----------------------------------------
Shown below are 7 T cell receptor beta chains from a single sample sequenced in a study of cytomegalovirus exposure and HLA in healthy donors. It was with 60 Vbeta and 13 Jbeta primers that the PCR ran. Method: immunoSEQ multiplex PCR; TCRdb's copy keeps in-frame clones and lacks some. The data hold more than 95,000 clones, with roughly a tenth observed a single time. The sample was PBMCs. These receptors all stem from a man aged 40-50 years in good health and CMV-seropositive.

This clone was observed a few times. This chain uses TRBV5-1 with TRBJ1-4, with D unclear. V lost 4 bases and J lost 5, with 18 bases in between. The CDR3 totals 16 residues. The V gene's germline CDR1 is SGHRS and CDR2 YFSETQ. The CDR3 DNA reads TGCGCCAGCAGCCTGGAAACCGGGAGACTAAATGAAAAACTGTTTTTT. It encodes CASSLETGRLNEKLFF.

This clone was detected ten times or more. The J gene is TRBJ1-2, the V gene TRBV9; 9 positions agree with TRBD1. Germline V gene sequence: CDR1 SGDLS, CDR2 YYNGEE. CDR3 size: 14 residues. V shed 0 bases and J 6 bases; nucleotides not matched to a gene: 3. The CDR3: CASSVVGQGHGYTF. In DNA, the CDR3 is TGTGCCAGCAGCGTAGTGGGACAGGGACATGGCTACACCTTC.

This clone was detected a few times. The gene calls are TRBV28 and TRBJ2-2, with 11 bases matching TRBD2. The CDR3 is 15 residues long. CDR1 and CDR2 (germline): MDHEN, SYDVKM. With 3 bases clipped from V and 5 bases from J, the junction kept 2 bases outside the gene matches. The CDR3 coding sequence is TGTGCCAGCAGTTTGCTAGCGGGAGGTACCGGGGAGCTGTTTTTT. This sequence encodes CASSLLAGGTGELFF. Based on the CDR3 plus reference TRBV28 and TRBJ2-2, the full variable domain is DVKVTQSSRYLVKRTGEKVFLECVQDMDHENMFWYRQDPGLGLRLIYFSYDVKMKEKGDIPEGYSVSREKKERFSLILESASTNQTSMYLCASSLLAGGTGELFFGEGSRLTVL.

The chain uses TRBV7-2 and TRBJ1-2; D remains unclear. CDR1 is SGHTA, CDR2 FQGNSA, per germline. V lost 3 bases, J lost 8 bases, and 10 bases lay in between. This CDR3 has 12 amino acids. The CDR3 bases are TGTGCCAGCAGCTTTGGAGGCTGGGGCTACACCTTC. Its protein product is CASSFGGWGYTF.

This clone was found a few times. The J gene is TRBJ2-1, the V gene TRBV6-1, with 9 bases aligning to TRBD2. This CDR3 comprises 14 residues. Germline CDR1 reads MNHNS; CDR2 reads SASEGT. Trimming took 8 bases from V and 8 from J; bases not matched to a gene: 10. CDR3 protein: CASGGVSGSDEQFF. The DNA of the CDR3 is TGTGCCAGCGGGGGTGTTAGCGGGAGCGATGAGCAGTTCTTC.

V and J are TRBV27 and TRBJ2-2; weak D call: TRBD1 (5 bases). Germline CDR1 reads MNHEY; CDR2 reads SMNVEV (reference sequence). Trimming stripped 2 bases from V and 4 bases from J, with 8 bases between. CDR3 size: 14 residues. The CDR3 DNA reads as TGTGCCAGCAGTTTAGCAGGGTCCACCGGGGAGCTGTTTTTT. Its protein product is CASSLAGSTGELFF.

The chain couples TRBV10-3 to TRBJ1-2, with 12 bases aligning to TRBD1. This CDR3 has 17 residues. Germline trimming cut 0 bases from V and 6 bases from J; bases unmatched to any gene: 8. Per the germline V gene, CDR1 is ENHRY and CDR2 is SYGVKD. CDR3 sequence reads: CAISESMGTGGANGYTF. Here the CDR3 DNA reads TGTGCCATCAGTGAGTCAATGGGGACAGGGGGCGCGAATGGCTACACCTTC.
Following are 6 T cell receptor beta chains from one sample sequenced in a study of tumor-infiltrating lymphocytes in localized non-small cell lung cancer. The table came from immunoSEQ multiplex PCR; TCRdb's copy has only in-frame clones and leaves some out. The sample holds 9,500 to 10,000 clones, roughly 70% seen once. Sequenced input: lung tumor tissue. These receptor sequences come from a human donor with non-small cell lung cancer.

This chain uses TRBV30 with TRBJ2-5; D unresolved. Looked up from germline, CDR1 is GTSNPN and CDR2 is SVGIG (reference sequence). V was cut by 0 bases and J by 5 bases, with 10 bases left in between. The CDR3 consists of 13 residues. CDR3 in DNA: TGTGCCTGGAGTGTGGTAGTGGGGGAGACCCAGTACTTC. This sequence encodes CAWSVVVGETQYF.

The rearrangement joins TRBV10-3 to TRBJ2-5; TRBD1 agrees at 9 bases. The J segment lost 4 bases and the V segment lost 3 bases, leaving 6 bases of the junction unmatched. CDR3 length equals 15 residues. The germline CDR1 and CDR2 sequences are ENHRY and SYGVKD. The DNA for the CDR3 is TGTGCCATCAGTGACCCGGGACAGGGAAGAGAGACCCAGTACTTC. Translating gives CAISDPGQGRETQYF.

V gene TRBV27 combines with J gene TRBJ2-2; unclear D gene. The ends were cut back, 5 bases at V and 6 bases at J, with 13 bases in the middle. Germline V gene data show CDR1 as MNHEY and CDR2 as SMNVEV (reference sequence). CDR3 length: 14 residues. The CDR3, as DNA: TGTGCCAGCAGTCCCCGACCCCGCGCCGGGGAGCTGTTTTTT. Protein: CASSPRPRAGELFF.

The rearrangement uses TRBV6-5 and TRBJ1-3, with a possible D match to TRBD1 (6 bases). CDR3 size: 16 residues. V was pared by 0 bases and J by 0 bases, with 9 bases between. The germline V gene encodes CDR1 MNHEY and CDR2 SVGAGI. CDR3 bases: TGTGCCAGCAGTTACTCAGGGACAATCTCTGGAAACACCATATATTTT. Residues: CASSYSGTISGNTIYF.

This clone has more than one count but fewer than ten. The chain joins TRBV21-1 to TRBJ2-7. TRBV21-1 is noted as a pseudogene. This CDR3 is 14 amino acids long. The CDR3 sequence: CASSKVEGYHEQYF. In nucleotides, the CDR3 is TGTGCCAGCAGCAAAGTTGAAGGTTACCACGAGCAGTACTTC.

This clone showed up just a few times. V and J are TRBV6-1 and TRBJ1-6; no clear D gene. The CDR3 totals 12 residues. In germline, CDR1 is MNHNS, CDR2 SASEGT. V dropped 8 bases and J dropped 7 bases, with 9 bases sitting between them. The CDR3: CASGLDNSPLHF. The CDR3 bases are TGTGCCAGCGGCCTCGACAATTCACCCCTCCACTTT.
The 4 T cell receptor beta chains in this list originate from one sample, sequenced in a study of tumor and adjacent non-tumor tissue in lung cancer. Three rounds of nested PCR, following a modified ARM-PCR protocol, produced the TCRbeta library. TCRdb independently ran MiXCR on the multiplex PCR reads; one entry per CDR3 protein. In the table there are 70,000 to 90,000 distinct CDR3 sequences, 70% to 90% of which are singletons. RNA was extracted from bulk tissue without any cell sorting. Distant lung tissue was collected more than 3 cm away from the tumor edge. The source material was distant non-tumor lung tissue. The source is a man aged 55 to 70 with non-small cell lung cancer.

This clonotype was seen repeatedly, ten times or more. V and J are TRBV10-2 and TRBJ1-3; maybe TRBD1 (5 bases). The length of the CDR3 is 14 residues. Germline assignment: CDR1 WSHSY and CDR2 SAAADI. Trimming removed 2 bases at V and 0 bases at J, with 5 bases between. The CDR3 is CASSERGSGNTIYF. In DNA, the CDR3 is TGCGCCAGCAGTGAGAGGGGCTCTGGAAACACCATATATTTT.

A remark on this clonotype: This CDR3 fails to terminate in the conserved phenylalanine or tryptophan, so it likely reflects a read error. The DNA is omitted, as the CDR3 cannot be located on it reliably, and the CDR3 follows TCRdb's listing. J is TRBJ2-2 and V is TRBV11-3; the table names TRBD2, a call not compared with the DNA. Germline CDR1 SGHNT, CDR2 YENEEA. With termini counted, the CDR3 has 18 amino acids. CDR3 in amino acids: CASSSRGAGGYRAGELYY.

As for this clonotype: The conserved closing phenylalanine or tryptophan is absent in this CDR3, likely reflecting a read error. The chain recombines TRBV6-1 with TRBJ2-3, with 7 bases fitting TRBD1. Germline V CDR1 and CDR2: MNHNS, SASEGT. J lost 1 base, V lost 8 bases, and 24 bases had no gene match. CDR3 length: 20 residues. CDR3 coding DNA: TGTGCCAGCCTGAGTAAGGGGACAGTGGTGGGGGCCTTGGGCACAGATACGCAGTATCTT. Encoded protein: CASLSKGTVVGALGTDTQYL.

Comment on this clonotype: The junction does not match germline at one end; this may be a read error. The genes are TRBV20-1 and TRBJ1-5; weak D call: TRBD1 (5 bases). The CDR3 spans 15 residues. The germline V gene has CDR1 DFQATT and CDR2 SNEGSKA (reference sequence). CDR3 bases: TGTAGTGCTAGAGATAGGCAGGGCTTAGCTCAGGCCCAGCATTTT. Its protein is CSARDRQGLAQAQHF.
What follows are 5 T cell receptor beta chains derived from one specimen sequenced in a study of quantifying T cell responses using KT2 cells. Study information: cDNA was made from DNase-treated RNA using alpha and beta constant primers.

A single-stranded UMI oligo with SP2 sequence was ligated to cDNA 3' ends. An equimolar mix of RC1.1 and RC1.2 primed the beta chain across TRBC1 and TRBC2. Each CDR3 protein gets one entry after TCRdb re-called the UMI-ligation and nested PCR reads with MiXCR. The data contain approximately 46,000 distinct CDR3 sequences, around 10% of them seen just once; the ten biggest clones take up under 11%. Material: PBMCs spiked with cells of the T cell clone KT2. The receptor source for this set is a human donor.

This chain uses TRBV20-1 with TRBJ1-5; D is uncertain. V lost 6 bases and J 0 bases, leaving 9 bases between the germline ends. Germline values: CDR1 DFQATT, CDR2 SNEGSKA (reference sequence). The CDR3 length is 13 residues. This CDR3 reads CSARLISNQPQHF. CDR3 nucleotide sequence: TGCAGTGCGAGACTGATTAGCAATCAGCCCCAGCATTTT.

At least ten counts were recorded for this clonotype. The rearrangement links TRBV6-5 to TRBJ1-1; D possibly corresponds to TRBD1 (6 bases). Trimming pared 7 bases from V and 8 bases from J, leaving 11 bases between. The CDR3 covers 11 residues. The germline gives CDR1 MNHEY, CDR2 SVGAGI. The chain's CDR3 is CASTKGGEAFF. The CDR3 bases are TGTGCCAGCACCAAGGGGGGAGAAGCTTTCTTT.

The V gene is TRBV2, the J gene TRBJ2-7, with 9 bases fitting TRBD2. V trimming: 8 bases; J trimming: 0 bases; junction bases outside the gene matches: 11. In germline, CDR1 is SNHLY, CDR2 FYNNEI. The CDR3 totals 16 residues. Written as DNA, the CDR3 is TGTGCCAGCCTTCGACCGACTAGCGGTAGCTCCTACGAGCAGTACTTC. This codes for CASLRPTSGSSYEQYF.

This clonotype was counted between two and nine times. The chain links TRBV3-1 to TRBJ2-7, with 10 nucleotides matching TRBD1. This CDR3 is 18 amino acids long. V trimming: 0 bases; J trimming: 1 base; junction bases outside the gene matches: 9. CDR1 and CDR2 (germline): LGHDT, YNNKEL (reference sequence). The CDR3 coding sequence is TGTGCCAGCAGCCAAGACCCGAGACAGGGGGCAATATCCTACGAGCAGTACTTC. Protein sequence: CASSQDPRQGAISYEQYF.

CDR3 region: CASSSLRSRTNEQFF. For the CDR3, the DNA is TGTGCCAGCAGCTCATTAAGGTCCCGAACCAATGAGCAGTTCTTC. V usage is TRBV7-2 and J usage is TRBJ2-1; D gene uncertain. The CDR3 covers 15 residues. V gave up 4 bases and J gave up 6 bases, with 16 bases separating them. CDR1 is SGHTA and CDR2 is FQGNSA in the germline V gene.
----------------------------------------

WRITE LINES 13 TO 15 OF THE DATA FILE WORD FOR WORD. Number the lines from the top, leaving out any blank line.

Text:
The rearrangement uses TRBV6-5 and TRBJ1-3, with a possible D match to TRBD1 (6 bases). CDR3 size: 16 residues. V was pared by 0 bases and J by 0 bases, with 9 bases between. The germline V gene encodes CDR1 MNHEY and CDR2 SVGAGI. CDR3 bases: TGTGCCAGCAGTTACTCAGGGACAATCTCTGGAAACACCATATATTTT. Residues: CASSYSGTISGNTIYF.

This clone has more than one count but fewer than ten. The chain joins TRBV21-1 to TRBJ2-7. TRBV21-1 is noted as a pseudogene. This CDR3 is 14 amino acids long. The CDR3 sequence: CASSKVEGYHEQYF. In nucleotides, the CDR3 is TGTGCCAGCAGCAAAGTTGAAGGTTACCACGAGCAGTACTTC.

This clone showed up just a few times. V and J are TRBV6-1 and TRBJ1-6; no clear D gene. The CDR3 totals 12 residues. In germline, CDR1 is MNHNS, CDR2 SASEGT. V dropped 8 bases and J dropped 7 bases, with 9 bases sitting between them. The CDR3: CASGLDNSPLHF. The CDR3 bases are TGTGCCAGCGGCCTCGACAATTCACCCCTCCACTTT.